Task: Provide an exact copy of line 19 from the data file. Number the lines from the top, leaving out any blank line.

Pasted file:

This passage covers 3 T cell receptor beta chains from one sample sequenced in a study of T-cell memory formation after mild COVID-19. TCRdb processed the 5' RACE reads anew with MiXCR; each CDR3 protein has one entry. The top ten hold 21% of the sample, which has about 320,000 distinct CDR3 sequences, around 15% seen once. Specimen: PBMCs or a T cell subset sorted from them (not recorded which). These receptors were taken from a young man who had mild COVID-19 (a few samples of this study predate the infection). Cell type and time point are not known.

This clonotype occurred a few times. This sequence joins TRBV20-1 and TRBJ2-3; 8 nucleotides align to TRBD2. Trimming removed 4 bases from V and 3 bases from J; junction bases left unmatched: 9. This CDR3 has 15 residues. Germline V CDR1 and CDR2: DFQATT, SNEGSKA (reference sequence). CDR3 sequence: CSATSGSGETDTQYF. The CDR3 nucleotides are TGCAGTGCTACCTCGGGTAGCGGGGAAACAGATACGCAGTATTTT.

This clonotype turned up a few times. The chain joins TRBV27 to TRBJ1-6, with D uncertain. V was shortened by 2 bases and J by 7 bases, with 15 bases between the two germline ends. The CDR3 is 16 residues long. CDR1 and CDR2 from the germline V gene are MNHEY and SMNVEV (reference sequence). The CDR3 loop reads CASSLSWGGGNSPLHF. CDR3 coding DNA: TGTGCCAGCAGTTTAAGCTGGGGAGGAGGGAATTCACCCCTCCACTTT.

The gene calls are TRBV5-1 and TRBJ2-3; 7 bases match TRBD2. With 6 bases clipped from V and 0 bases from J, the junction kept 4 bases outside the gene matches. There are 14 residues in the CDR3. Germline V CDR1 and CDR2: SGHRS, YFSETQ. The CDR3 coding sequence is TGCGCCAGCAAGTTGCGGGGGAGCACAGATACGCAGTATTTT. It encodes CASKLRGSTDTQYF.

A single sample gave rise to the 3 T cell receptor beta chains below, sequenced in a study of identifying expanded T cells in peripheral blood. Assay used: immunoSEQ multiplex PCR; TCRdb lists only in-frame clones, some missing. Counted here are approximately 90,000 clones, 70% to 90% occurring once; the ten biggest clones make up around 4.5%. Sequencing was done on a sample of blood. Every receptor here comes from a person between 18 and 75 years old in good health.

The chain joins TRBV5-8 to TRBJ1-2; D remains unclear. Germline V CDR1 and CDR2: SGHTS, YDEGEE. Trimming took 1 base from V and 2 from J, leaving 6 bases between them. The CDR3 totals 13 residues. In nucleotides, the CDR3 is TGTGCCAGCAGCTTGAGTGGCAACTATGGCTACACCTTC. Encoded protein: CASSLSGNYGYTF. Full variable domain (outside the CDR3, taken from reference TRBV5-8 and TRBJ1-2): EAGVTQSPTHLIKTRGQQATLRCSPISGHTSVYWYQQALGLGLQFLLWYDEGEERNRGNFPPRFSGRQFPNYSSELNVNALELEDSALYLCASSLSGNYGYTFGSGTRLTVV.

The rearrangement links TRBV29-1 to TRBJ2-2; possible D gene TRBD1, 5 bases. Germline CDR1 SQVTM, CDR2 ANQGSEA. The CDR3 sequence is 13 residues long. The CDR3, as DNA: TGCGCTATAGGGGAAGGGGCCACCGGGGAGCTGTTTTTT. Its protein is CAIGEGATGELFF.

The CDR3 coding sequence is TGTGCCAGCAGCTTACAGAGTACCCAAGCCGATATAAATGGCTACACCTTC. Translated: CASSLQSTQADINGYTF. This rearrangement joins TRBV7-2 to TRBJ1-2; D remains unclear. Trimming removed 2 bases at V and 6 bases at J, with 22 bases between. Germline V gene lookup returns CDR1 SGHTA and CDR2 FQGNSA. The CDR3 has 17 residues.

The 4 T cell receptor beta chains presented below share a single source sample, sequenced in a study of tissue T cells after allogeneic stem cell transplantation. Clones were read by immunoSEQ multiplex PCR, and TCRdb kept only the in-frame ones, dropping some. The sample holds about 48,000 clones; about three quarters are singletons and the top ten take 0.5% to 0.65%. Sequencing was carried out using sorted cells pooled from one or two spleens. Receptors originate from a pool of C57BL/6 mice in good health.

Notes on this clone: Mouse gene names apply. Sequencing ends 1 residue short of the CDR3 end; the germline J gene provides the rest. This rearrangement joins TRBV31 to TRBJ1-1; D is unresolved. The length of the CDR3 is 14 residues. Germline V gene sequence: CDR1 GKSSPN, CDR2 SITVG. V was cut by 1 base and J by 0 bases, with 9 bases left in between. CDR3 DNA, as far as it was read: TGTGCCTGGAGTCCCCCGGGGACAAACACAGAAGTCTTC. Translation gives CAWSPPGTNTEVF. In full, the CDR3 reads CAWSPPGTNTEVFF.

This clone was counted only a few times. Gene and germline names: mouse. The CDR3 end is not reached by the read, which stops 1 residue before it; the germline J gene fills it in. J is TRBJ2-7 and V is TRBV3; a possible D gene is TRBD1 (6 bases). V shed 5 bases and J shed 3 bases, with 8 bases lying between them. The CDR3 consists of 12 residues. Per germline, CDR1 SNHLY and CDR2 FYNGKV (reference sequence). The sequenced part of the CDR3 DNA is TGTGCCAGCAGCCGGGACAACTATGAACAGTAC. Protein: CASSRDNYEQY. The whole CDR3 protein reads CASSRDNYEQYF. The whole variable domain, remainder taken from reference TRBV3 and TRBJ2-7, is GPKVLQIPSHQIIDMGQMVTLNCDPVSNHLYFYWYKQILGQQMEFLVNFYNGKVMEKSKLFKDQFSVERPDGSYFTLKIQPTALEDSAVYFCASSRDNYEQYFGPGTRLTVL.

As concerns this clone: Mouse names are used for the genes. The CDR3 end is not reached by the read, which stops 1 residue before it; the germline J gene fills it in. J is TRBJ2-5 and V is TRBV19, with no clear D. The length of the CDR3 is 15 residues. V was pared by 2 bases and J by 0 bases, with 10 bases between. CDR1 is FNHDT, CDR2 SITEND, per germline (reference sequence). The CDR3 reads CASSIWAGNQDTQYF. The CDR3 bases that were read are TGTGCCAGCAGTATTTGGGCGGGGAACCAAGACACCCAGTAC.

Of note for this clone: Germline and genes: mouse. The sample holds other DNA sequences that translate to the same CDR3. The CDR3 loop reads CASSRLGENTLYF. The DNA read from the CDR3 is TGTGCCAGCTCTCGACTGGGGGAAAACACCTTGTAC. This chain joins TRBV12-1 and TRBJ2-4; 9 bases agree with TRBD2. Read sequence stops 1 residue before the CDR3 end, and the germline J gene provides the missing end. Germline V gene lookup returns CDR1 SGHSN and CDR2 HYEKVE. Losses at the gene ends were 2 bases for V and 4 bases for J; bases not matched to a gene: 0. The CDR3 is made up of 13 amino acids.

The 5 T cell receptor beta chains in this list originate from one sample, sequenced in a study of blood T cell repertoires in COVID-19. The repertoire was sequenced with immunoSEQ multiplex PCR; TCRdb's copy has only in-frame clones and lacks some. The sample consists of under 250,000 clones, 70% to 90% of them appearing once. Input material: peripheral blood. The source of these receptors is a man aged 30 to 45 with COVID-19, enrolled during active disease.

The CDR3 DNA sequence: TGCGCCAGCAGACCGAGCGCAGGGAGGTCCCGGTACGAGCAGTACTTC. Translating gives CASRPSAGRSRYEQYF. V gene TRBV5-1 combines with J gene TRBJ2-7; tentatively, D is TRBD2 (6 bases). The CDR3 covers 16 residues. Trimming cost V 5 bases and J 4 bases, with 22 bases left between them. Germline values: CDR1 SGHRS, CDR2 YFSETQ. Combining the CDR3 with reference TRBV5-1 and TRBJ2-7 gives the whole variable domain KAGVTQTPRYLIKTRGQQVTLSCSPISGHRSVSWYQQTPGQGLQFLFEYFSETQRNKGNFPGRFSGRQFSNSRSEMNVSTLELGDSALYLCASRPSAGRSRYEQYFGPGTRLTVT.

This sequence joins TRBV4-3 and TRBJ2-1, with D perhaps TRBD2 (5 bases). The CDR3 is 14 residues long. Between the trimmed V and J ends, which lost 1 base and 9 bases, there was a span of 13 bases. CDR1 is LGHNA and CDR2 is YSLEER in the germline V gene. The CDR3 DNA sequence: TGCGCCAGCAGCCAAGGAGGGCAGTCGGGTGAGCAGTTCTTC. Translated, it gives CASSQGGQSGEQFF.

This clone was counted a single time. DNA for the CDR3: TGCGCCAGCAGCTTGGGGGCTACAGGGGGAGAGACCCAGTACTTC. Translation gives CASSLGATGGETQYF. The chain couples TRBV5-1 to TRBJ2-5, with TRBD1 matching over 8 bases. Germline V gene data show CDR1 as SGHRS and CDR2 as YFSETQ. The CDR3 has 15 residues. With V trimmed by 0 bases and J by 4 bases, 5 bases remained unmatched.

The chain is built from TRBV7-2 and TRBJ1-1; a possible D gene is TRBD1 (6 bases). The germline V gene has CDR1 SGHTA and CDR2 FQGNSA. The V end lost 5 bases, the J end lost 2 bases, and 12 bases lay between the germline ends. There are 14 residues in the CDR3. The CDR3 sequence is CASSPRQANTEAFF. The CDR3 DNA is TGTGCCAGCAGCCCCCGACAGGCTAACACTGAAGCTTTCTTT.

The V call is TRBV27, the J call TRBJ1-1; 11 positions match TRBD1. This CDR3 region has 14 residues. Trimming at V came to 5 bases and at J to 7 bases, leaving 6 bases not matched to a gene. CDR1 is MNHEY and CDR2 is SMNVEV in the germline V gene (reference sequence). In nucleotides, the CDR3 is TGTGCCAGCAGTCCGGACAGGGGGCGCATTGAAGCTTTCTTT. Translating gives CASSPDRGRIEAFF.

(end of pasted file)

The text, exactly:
The V call is TRBV27, the J call TRBJ1-1; 11 positions match TRBD1. This CDR3 region has 14 residues. Trimming at V came to 5 bases and at J to 7 bases, leaving 6 bases not matched to a gene. CDR1 is MNHEY and CDR2 is SMNVEV in the germline V gene (reference sequence). In nucleotides, the CDR3 is TGTGCCAGCAGTCCGGACAGGGGGCGCATTGAAGCTTTCTTT. Translating gives CASSPDRGRIEAFF.